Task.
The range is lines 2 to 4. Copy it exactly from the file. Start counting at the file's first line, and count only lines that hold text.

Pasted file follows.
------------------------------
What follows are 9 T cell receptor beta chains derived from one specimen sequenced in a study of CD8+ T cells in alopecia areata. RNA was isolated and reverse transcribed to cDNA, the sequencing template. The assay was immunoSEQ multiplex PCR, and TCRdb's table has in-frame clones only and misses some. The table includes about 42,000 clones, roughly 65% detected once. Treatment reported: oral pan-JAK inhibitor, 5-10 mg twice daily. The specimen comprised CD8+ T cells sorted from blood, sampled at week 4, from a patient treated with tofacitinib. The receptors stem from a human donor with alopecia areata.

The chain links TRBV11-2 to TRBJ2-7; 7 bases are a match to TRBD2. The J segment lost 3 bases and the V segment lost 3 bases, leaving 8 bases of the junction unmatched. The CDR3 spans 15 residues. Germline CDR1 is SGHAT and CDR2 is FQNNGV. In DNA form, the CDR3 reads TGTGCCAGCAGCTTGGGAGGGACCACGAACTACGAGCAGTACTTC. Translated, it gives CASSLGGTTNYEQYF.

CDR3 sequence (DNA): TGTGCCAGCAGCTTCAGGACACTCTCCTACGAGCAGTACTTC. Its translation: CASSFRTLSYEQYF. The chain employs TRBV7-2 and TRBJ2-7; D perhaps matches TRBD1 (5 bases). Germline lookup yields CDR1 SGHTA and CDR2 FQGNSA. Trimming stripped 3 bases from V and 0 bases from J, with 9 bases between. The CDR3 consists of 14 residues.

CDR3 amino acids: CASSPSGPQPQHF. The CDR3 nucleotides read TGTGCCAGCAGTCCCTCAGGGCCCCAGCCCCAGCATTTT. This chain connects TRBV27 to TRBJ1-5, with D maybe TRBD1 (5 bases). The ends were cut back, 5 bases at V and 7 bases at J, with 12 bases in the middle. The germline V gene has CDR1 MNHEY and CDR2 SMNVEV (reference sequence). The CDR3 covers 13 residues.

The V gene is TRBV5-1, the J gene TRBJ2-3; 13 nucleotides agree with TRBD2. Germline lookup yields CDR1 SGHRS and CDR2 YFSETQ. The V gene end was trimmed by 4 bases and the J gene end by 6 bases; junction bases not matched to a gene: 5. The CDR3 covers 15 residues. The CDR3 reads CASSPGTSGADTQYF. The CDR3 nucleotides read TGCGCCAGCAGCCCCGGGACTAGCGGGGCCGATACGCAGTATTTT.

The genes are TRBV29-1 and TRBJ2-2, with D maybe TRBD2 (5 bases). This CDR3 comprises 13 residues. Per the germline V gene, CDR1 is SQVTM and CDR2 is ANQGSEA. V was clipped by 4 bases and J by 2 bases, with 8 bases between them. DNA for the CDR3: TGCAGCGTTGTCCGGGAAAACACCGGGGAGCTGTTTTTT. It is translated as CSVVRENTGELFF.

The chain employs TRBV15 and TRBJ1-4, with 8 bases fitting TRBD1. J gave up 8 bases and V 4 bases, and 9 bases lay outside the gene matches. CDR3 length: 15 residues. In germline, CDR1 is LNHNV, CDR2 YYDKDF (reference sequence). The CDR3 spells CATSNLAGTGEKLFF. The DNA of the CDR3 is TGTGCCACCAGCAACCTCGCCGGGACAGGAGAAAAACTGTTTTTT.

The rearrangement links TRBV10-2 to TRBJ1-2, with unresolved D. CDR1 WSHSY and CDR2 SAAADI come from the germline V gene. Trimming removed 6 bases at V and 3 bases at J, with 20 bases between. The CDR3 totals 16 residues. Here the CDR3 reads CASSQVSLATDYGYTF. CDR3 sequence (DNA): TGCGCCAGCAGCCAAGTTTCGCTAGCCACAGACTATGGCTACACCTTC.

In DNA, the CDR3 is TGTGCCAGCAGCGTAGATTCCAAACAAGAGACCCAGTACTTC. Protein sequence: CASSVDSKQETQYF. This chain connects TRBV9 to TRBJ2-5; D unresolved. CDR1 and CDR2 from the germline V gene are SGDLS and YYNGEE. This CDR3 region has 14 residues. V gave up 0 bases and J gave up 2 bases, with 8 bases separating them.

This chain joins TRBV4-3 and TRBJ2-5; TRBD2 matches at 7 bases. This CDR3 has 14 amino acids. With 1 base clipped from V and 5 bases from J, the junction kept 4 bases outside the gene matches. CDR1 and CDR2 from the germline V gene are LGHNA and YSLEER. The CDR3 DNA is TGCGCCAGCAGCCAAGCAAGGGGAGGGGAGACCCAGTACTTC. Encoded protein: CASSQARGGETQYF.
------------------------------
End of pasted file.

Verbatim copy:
The chain links TRBV11-2 to TRBJ2-7; 7 bases are a match to TRBD2. The J segment lost 3 bases and the V segment lost 3 bases, leaving 8 bases of the junction unmatched. The CDR3 spans 15 residues. Germline CDR1 is SGHAT and CDR2 is FQNNGV. In DNA form, the CDR3 reads TGTGCCAGCAGCTTGGGAGGGACCACGAACTACGAGCAGTACTTC. Translated, it gives CASSLGGTTNYEQYF.

CDR3 sequence (DNA): TGTGCCAGCAGCTTCAGGACACTCTCCTACGAGCAGTACTTC. Its translation: CASSFRTLSYEQYF. The chain employs TRBV7-2 and TRBJ2-7; D perhaps matches TRBD1 (5 bases). Germline lookup yields CDR1 SGHTA and CDR2 FQGNSA. Trimming stripped 3 bases from V and 0 bases from J, with 9 bases between. The CDR3 consists of 14 residues.

CDR3 amino acids: CASSPSGPQPQHF. The CDR3 nucleotides read TGTGCCAGCAGTCCCTCAGGGCCCCAGCCCCAGCATTTT. This chain connects TRBV27 to TRBJ1-5, with D maybe TRBD1 (5 bases). The ends were cut back, 5 bases at V and 7 bases at J, with 12 bases in the middle. The germline V gene has CDR1 MNHEY and CDR2 SMNVEV (reference sequence). The CDR3 covers 13 residues.